Home International Women's Day Revolutionary Feminism in Sindh

Revolutionary Feminism in Sindh

Revolutionary Feminism in Sindh
1979: Activists from the Sindhiyani Tehreek protest the execution of Zulfikar Ali Bhutto. Image: Flickr

Created in early ‘80s, the organization struggled against the notorious dictator Gen. Zia’s regime throughout his rule as part of the wider pro-democracy movement. After Gen. Zia’s death in 1988, it fought for Sindh’s due share of water, challenging the construction of various dams that left the province dry, and for several other issues.

Gohar Ali Memon

The Sindhiyani Tehreek (ST) was a women-led political organization formed by rural women in Pakistan’s southern province of Sindh. Created in the early ‘80s during General Zia-ul-Haq’s regime, the group struggled against the notorious dictator throughout his rule as part of the wider pro-democracy movement. After General Zia’s assassination in 1988, the ST fought for Sindh’s due share of water, challenging the construction of various dams that left the province dry. The anti-dam movement continued throughout the regimes of Benazir Bhutto, Nawaz Sharif and General Musharraf. The ST’s women leaders, despite their old age, continued to resist.

But what initially kindled their spirit of rebellion? In a largely male-dominated, patriarchal and feudal society – where honor killings are rampant, female literacy in rural areas barely touches 25% and domestic violence mostly goes unreported – how could these rural women lead a resistance against Pakistan’s most notorious dictatorial regimes? And what lessons can this movement offer to Pakistan’s recent wave of feminist resistance? Indeed, can the Sindhiyani Tehreek even be called “feminist”? These are some questions I hope to address.

The Ideological Roots of the Sindhiyani Tehreek

The ST was formed by women affiliated with the Awami Tehreek, a Left-leaning Sindhi political party. The Awami Tehreek was the brainchild of Rasool Bux Palijo, a veteran leftist intellectual and politician with his own distinct political thought. Palijo distanced himself from traditional communists in Pakistan on the “national question”, and from conventional nationalists within Sindh on the question of class struggle.

Palijo’s disagreement with Pakistan’s traditional Left was rooted in Sindh’s estrangement from the monolithic policies of a federated Pakistan – a federation the predecessors to the Pakistani Left helped create. With its Adhikari thesis, the Communist Party of India supported the idea of Muslim nationhood and instructed Muslim comrades to cooperate with the Muslim League. The League was considered anti-imperialist and the right to secession was accepted under the pretext of a right to self-determination. Thus, communists conceded to both the idea of Pakistan and to the Muslim League, a party run by the feudal elites of United India. To some extent, this concession lived on in the post-Partition Pakistani Left, as issues like language and the decentralized distribution of water were not given credence in leftist discourse.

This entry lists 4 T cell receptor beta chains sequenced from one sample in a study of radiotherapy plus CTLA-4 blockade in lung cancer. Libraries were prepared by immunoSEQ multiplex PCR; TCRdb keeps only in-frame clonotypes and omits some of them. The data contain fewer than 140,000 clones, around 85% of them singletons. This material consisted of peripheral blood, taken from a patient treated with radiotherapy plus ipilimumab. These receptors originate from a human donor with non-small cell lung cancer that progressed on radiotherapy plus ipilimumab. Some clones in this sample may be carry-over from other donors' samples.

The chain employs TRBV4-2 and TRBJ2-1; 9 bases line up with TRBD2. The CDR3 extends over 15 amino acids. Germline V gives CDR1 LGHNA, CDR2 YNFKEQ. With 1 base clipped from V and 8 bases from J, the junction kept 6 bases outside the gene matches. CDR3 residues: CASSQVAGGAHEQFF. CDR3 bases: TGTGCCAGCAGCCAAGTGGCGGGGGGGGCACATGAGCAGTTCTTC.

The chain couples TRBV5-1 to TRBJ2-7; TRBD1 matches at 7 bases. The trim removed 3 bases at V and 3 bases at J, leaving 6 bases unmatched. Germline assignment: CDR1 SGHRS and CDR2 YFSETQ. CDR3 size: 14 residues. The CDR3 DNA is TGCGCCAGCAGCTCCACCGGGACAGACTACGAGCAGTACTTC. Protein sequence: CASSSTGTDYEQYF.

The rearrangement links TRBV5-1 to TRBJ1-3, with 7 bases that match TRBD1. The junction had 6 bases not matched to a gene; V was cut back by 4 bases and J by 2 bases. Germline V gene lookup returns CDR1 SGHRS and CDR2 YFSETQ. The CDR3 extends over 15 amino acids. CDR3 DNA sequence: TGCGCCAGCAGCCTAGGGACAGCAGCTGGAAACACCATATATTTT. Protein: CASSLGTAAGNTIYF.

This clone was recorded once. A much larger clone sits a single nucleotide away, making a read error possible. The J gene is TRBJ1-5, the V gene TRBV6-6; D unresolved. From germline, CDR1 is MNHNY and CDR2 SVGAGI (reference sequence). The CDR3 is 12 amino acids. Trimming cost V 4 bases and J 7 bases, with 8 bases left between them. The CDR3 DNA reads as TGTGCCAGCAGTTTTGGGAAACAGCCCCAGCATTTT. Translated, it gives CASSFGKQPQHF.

In 1954, the Pakistani government banned the Communist Party of Pakistan and imposed the One Unit Scheme, stripping the provinces of a relative autonomy promised in the Lahore Resolution. Then, in 1955, the Kotri Barrage was constructed near Hyderabad, followed by northern Sindh’s Guddu Barrage in 1962. Both dams made portions of Sindh’s land fertile. But instead of going to Sindh’s peasantry, this land was distributed among Pakistan’s non-Sindhi military and bureaucratic elites. Problems for Sindhi peasants were exacerbated by the signing of the World Bank-brokered Indus Water Treaty by Pakistan and India in 1960. The treaty spelled disaster for Sindh as it was the lower-riparian. Perennial water shortages since then have threatened the very survival of the province’s inhabitants. Combined with the language issue, which stemmed from Jinnah’s declaration of Urdu as the country’s sole national language, the loss of autonomy, and the distribution of barrage land to non-Sindhi elites, this sowed the seeds of discord amongst the province’s peasants and fanned Sindhi nationalism.

It is an irony of history that Sindh was the first province to pass the Pakistan Resolution. G. M. Syed, the leader of the Sindh Muslim League who helped pass the resolution, considered the Muslim League an antidote to the centralizing policies of Congress. However, less than a decade after Pakistan’s creation, Sindh was stripped of its autonomy. G. M. Syed was also arrested. The military dictator at the time, Field Marshall Ayub Khan, ruled with an iron fist: signing the anti-Sindh Indus Water Treaty and distributing lands of Sindh to non-Sindhi elites. He even enjoyed the support of some pro-China leftist groups within Pakistan because of his amorous relationship with the Chinese. Though a Marxist-Leninist, Palijo disagreed with those leftist groups that considered issues like provincial autonomy, water distribution, and linguistic sovereignty as regressive forms of nationalism. He believed they were foreign policy agents of Moscow or Beijing instead of genuine Marxists. They should have worked to put their own house in order, settling scores with Pakistan’s own bourgeoisie, pushing for the right to self-determination of smaller nations within their own country, before embarking upon the mission of creating an egalitarian world.